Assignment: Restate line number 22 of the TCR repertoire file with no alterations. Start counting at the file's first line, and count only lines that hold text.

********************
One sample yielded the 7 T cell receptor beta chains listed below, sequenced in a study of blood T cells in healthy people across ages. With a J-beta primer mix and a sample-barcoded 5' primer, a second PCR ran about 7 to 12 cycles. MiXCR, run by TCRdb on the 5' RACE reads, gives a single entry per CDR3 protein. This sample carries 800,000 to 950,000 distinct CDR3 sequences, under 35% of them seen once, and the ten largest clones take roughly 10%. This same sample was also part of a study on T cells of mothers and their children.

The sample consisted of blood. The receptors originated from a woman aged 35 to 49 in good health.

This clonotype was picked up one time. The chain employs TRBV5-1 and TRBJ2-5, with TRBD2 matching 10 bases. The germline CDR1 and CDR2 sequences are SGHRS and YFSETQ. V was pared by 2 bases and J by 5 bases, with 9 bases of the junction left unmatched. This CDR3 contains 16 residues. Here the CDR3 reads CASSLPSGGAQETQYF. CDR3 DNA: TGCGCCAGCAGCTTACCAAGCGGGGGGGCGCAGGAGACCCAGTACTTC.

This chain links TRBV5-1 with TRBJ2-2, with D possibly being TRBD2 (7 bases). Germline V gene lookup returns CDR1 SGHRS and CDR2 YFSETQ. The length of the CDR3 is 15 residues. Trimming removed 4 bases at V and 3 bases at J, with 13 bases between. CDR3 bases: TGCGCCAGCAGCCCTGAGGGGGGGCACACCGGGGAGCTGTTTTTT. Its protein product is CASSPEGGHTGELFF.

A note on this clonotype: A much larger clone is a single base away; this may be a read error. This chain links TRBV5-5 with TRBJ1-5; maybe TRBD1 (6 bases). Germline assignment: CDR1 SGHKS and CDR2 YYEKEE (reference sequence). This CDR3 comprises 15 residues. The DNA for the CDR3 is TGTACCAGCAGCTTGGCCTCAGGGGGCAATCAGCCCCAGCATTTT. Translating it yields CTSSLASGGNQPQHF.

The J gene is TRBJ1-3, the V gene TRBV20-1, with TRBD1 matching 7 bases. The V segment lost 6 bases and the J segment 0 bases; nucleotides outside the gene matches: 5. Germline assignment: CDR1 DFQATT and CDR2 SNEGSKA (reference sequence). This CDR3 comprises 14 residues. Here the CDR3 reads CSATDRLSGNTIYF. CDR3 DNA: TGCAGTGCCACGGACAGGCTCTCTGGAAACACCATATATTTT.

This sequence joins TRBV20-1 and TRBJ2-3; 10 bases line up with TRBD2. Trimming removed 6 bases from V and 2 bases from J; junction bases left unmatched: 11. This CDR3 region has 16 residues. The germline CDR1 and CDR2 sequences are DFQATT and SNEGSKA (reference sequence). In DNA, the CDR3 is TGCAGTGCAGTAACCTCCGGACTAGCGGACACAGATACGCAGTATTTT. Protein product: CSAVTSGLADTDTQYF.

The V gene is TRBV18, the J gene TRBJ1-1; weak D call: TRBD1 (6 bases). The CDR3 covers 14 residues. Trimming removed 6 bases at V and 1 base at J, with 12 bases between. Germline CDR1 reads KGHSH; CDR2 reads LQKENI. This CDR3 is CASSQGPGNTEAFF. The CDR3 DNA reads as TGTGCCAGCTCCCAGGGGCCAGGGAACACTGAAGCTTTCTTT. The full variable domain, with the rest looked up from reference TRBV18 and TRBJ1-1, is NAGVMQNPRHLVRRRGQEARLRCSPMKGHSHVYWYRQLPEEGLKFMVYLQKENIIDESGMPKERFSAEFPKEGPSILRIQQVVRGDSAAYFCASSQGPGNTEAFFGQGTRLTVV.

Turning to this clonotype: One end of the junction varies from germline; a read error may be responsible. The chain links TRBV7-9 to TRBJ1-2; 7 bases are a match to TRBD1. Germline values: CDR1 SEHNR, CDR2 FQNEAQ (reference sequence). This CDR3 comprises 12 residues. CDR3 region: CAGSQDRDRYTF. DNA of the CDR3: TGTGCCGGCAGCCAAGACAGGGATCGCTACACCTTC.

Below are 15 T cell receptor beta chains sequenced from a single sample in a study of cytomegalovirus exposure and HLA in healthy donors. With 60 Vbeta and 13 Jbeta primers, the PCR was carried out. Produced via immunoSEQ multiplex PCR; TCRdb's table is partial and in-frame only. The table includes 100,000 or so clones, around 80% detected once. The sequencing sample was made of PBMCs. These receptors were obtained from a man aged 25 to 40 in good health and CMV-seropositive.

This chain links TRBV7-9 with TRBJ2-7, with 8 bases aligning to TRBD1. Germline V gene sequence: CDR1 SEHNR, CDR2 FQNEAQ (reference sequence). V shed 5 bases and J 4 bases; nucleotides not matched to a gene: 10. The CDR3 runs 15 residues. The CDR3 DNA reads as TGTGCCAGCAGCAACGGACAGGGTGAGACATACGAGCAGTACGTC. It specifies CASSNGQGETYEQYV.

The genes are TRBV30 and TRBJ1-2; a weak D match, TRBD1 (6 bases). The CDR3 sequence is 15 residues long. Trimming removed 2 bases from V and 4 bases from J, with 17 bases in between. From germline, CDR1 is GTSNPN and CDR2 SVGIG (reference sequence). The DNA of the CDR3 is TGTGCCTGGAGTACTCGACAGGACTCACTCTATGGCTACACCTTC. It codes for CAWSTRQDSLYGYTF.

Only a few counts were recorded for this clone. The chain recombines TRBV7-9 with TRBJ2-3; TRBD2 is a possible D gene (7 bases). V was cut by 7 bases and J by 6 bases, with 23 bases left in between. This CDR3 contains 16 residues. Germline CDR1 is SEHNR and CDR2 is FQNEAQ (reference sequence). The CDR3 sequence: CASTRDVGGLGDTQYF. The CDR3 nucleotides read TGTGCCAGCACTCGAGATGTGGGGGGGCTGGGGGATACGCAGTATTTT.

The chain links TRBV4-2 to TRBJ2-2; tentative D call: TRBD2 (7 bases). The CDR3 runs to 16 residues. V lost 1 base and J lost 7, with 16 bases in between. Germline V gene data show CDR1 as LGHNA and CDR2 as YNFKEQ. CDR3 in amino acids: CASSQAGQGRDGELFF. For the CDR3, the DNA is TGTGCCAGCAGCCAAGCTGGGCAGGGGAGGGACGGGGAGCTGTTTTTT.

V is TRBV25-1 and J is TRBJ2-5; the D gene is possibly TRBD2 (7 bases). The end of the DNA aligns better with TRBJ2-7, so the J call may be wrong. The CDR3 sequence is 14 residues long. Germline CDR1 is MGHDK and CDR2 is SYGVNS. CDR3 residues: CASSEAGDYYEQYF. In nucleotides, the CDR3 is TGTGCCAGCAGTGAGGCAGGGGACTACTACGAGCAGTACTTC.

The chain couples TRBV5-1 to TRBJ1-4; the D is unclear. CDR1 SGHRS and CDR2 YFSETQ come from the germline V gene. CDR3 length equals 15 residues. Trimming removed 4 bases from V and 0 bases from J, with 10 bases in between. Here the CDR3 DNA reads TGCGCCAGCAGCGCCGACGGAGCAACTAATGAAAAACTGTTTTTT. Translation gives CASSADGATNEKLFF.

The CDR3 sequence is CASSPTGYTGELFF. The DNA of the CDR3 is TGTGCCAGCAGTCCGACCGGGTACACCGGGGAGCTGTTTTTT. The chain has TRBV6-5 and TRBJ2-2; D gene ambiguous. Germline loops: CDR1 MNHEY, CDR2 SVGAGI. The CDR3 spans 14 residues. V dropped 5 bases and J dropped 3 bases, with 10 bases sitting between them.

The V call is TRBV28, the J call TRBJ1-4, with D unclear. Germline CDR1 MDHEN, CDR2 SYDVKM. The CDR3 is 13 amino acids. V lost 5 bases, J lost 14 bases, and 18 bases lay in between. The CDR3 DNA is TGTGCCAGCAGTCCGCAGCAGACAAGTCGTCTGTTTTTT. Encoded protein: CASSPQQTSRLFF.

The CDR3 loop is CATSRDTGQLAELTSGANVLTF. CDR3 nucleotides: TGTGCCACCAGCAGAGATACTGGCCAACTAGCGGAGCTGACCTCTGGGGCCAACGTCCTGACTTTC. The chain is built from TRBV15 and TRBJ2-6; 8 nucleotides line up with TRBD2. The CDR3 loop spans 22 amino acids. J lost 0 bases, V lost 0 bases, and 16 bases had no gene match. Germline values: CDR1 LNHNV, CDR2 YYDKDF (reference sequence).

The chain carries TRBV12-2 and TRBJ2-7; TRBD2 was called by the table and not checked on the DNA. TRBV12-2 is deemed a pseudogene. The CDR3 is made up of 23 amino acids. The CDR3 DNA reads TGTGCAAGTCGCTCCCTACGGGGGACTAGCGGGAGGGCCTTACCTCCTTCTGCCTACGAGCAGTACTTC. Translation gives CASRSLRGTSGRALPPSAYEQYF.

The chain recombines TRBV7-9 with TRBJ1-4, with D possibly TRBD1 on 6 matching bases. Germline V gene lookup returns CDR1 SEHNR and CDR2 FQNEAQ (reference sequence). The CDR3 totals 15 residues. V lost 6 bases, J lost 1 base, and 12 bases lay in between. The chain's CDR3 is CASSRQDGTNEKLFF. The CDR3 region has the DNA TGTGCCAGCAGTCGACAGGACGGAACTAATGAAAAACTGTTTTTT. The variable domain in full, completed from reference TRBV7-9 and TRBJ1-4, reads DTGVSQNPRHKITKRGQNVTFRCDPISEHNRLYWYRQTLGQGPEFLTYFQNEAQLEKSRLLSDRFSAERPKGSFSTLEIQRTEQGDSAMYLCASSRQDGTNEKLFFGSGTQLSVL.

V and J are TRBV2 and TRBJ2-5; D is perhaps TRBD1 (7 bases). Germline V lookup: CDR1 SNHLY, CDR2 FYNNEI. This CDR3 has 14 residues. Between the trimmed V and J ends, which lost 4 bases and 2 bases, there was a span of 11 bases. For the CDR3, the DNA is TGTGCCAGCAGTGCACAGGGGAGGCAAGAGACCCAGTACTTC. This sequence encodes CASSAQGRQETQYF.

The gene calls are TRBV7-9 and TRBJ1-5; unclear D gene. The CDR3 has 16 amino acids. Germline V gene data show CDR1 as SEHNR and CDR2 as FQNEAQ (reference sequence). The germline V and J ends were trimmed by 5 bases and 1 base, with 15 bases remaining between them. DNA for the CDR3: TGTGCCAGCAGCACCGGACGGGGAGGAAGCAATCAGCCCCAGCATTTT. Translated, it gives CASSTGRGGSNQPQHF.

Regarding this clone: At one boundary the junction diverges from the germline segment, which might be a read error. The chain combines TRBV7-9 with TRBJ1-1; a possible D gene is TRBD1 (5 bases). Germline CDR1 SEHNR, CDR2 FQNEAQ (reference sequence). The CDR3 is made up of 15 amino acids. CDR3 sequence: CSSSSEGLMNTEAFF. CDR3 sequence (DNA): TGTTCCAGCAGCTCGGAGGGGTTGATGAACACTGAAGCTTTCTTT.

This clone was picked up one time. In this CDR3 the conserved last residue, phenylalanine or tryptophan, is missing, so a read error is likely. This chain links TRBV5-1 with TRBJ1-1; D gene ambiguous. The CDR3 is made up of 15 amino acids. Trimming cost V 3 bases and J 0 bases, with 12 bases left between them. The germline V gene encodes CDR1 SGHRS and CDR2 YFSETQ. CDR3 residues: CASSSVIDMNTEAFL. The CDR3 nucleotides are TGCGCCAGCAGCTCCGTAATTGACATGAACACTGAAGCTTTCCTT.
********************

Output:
V and J are TRBV2 and TRBJ2-5; D is perhaps TRBD1 (7 bases). Germline V lookup: CDR1 SNHLY, CDR2 FYNNEI. This CDR3 has 14 residues. Between the trimmed V and J ends, which lost 4 bases and 2 bases, there was a span of 11 bases. For the CDR3, the DNA is TGTGCCAGCAGTGCACAGGGGAGGCAAGAGACCCAGTACTTC. This sequence encodes CASSAQGRQETQYF.